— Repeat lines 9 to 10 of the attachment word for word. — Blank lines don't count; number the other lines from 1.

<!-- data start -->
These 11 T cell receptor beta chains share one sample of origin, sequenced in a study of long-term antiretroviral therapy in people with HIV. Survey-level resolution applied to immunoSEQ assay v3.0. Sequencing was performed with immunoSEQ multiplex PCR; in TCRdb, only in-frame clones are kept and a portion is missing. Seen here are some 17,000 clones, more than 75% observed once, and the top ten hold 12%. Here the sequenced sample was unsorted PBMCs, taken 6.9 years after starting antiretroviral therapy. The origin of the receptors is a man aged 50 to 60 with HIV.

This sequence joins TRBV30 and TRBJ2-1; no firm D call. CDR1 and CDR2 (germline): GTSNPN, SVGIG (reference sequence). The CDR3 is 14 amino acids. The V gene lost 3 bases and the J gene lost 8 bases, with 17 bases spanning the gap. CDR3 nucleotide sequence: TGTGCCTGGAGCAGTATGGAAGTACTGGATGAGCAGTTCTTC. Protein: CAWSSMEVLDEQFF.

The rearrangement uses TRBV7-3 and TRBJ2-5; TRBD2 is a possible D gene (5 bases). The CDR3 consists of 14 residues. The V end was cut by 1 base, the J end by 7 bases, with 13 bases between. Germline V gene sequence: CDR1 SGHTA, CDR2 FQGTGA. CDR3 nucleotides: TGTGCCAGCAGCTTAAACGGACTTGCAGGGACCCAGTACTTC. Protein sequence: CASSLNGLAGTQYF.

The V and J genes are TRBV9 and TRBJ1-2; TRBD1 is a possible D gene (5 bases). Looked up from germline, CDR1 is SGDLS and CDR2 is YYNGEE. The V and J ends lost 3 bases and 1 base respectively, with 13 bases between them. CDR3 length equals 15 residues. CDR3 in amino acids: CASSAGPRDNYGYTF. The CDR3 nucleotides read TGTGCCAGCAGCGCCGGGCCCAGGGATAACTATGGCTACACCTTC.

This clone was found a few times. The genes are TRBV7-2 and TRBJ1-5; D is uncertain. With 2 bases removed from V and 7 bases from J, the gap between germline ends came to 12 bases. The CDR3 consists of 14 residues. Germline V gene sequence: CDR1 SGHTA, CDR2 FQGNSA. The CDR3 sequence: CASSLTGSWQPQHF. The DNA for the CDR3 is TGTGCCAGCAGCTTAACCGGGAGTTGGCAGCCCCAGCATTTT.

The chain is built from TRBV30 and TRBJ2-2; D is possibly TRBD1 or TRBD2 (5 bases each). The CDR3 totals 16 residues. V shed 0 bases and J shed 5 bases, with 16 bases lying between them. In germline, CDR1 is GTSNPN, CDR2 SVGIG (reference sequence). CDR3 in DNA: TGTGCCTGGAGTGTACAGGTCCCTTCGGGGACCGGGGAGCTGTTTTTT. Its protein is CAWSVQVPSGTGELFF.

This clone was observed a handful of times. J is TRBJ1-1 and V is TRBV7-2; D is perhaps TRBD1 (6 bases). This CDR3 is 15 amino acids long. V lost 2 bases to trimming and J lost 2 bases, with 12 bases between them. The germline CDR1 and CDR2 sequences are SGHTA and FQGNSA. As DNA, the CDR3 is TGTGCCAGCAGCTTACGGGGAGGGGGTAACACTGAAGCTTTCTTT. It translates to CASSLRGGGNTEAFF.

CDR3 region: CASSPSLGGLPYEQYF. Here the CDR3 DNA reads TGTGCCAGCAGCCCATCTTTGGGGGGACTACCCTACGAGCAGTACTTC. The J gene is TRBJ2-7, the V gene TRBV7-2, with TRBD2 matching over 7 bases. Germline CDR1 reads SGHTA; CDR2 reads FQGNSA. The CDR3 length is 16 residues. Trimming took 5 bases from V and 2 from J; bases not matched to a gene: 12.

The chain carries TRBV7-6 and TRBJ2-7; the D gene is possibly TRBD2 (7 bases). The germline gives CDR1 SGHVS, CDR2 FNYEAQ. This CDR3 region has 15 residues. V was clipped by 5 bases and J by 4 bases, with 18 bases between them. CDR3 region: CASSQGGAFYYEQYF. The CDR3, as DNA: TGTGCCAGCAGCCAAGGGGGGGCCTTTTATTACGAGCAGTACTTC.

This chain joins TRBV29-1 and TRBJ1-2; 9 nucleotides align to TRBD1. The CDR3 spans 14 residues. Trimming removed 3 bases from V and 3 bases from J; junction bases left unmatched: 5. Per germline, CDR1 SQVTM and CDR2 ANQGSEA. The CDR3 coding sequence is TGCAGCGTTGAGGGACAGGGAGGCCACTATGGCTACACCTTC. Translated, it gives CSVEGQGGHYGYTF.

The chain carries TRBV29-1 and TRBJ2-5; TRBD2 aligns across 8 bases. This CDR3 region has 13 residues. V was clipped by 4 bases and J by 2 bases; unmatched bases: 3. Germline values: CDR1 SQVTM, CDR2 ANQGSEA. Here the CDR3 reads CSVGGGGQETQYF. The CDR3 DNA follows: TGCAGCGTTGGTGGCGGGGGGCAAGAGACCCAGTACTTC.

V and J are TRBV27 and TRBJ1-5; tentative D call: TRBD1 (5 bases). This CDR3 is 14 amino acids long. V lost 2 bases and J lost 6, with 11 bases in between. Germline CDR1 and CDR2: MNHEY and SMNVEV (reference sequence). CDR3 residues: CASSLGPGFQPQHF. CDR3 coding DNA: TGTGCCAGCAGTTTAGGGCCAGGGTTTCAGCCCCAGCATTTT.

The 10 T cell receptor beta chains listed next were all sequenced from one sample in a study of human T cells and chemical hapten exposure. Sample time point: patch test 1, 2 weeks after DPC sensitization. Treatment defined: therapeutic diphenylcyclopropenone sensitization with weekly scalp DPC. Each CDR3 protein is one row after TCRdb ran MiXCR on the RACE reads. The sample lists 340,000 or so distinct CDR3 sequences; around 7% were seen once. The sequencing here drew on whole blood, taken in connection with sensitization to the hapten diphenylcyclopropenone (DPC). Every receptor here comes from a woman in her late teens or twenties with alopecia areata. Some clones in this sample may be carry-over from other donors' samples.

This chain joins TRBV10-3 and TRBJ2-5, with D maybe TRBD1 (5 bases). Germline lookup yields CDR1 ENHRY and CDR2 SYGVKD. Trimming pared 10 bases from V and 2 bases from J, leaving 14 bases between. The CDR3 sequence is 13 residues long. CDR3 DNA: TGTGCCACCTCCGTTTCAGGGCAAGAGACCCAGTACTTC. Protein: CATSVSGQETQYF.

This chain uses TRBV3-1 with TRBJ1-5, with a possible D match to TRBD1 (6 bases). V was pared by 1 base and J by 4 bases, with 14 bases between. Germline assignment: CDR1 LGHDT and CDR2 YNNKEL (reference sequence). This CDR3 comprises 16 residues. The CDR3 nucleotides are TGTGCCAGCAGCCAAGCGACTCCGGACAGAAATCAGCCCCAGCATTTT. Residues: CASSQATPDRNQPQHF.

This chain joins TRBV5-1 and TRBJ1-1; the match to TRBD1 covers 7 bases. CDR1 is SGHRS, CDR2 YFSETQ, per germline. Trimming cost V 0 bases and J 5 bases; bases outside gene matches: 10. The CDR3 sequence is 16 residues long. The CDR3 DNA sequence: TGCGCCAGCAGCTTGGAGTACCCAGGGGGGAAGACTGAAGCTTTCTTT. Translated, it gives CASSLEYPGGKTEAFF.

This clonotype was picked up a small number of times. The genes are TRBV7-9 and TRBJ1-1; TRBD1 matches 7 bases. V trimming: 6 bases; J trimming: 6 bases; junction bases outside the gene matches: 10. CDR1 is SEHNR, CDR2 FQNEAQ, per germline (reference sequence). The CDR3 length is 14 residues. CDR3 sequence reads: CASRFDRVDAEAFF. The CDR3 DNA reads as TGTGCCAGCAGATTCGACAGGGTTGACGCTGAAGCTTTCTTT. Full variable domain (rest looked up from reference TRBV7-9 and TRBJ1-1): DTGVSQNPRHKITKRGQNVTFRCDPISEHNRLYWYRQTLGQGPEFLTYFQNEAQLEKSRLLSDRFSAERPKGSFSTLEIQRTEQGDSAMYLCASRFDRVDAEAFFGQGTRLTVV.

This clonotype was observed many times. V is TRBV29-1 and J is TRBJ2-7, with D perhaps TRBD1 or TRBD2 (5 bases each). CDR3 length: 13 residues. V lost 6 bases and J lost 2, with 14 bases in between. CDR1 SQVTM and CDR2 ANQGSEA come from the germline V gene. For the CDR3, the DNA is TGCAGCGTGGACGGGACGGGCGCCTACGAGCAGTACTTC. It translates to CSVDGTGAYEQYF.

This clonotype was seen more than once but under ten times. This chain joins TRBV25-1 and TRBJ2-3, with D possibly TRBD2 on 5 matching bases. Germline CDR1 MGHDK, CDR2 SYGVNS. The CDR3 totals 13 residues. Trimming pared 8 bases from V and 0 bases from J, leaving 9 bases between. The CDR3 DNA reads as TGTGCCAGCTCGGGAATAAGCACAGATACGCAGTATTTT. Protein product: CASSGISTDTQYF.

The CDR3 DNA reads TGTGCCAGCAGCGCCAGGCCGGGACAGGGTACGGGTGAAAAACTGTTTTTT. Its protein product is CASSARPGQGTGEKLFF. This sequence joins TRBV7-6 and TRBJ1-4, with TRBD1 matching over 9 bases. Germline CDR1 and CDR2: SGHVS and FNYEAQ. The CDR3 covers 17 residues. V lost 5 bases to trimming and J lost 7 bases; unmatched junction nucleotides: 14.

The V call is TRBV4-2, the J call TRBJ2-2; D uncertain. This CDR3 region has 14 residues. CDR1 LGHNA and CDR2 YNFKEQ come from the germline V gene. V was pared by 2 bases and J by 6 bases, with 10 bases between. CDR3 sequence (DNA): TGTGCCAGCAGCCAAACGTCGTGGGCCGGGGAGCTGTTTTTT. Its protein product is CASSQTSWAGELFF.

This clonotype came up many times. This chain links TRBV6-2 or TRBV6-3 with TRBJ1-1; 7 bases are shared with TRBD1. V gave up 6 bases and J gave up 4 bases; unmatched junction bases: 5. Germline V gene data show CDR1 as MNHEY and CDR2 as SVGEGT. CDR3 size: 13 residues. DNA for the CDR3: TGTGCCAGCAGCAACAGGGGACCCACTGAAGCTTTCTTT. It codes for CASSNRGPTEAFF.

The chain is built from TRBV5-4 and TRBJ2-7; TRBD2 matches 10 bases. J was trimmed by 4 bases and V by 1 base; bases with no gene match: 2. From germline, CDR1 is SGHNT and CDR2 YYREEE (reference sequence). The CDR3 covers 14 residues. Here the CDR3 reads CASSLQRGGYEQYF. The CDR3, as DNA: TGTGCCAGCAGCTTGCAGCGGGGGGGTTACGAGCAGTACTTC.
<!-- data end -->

The chain carries TRBV7-6 and TRBJ2-7; the D gene is possibly TRBD2 (7 bases). The germline gives CDR1 SGHVS, CDR2 FNYEAQ. This CDR3 region has 15 residues. V was clipped by 5 bases and J by 4 bases, with 18 bases between them. CDR3 region: CASSQGGAFYYEQYF. The CDR3, as DNA: TGTGCCAGCAGCCAAGGGGGGGCCTTTTATTACGAGCAGTACTTC.

This chain joins TRBV29-1 and TRBJ1-2; 9 nucleotides align to TRBD1. The CDR3 spans 14 residues. Trimming removed 3 bases from V and 3 bases from J; junction bases left unmatched: 5. Per germline, CDR1 SQVTM and CDR2 ANQGSEA. The CDR3 coding sequence is TGCAGCGTTGAGGGACAGGGAGGCCACTATGGCTACACCTTC. Translated, it gives CSVEGQGGHYGYTF.